Juliana Daugherty - Light - Albums - Reviews - Soundblab

Juliana Daugherty - Light

by Brian Thompson Rating:9 Release Date:2018-06-01
Juliana Daugherty - Light
Juliana Daugherty - Light

Charlottesville singer-songwriter Juliana Daugherty has yet to make her mark on the music world, but she is well on her way. Studying at a musical conservatory before earning her MFA in poetry and cutting her teeth in the Virginia folk scene, Daugherty has developed the ability to approach her craft from both the emotional and analytical angles. Light, her first feature-length album, is the sort of heartbreaking pronouncement that music fans dream of uncovering.

Juliana Daugherty has all the trappings of a folk singer, but she certainly isn’t to be included with the coffeeshop open mic crowd. With the spirit of indie rock influencing her lush, eerie reveries and sorrowful lullabies, she takes the minimalist beauty of silky acoustic guitars and adds in electronic touches, often sounding like an early Angel Olsen record whirling through the palatial cosmos. There’s a deeply affecting sadness in her lonesome wail, dazzlingly showcased on tracks like “Baby Teeth” and “California” that are sure to stop the listener dead in their tracks. Even the uptempo numbers – like the animated “Easier” – burn with the urgency of melancholy.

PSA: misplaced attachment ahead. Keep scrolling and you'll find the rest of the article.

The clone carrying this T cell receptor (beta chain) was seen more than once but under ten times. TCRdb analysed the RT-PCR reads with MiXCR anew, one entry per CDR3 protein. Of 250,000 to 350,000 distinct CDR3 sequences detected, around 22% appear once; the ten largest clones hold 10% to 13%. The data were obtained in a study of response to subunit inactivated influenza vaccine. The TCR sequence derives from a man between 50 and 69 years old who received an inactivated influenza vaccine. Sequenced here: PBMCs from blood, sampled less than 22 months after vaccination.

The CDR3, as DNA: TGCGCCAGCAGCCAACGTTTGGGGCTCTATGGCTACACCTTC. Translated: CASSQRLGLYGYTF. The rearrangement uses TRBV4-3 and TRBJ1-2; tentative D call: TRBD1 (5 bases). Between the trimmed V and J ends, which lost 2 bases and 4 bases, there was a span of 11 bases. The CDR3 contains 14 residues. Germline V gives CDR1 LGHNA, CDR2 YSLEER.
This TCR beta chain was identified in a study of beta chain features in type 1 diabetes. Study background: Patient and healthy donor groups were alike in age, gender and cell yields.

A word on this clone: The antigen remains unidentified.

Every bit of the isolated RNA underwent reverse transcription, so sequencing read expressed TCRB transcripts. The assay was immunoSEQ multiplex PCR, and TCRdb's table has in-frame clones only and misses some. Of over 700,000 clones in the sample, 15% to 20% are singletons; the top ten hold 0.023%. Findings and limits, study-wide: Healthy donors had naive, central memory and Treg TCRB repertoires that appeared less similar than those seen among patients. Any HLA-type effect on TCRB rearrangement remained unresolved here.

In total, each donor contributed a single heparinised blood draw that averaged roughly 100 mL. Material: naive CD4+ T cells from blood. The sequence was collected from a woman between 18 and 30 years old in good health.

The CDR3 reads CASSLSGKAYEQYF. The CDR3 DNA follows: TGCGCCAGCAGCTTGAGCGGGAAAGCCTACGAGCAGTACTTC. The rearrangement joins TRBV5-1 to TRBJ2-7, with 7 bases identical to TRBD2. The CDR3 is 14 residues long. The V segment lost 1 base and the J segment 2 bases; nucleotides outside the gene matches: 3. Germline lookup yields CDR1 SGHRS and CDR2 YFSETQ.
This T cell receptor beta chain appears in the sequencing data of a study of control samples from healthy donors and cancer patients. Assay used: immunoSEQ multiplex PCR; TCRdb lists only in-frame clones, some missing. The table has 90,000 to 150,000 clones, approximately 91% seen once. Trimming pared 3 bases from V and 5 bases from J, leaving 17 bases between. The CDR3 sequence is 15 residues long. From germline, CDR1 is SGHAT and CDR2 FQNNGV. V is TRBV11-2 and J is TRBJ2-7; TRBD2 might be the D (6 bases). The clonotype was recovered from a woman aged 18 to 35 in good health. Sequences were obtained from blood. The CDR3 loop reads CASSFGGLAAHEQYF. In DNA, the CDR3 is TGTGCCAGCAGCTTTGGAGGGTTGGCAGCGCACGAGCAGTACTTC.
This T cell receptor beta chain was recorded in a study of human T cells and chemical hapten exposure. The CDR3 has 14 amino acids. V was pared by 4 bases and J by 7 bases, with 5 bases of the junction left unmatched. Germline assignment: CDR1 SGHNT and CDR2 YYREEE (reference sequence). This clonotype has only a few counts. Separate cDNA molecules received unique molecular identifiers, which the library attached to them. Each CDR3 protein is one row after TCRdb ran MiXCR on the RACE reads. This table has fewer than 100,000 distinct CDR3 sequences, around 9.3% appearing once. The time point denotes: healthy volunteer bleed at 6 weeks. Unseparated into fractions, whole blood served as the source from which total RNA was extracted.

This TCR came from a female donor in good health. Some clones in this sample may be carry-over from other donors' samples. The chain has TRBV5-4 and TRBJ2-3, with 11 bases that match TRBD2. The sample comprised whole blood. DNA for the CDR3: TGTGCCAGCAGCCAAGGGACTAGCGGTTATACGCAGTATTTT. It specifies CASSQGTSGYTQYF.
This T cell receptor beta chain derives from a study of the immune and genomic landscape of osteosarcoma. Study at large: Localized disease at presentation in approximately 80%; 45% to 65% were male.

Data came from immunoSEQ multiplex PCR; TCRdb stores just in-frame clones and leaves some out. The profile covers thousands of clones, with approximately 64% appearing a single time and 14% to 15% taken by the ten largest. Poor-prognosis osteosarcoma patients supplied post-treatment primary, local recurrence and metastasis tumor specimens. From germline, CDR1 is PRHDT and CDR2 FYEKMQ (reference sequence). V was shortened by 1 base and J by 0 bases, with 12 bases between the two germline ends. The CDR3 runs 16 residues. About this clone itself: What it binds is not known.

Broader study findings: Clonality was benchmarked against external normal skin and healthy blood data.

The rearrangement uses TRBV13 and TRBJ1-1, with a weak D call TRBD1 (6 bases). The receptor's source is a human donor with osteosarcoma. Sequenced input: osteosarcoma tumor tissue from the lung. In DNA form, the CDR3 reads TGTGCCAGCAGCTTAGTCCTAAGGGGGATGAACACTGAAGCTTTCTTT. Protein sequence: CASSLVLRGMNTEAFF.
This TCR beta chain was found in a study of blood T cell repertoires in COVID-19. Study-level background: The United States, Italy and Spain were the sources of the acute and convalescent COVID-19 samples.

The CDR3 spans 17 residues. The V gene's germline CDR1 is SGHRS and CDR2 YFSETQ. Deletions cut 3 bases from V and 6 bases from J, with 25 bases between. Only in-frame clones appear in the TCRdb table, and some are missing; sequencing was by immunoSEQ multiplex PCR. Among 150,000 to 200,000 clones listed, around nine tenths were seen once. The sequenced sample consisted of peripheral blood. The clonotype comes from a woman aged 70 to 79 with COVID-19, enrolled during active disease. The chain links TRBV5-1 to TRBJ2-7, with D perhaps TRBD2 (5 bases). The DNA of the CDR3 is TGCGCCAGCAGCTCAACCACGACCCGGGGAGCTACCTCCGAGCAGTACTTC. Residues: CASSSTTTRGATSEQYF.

From the alluringly haunting dreamscape of “Player” to the frenzied plucking of “Revelation” to the rhythmic hand drums of the album’s expansive title track, Daugherty’s chilling voice seems to effortlessly jive with any atmosphere it enters. She bends and stretches each syllable to fit her ethereal cadence, making her a deftly enchanting vocalist. Not unlike the way it’s impossible to mistake Joni Mitchell or Chan Marshall for another singer, Daugherty has such a distinct style that sets her tracks apart from others of their ilk.

Much like peers Julien Baker and Lucy Dacus, Juliana Daugherty examines her own mental health woes as a way of diminishing their grasp on her psyche. These intimate, world-wearied tracks are at once revelations and ruminations. From the opening verse of “Player,” she spends the album reflecting on loss and hopelessness. Daugherty resists the urge to romanticize despair, but she makes no bones about working through her grief through her music.

Up until its final moments, Light is a remarkably immense record, yet one that’s entirely unassuming. “When you finally pack your bags / I will summon all I have / Just to keep my mouth from opening,” Daugherty surmises on heartrending album closer “Wave.” Through her hushed vulnerability, she has allowed the listener to peek into her disquieted mind, transforming deeply personal experiences into universal truths in the process. With a debut this agonizingly poignant, Daugherty has already carved a place among the stiff competition of her most empathetic peers.

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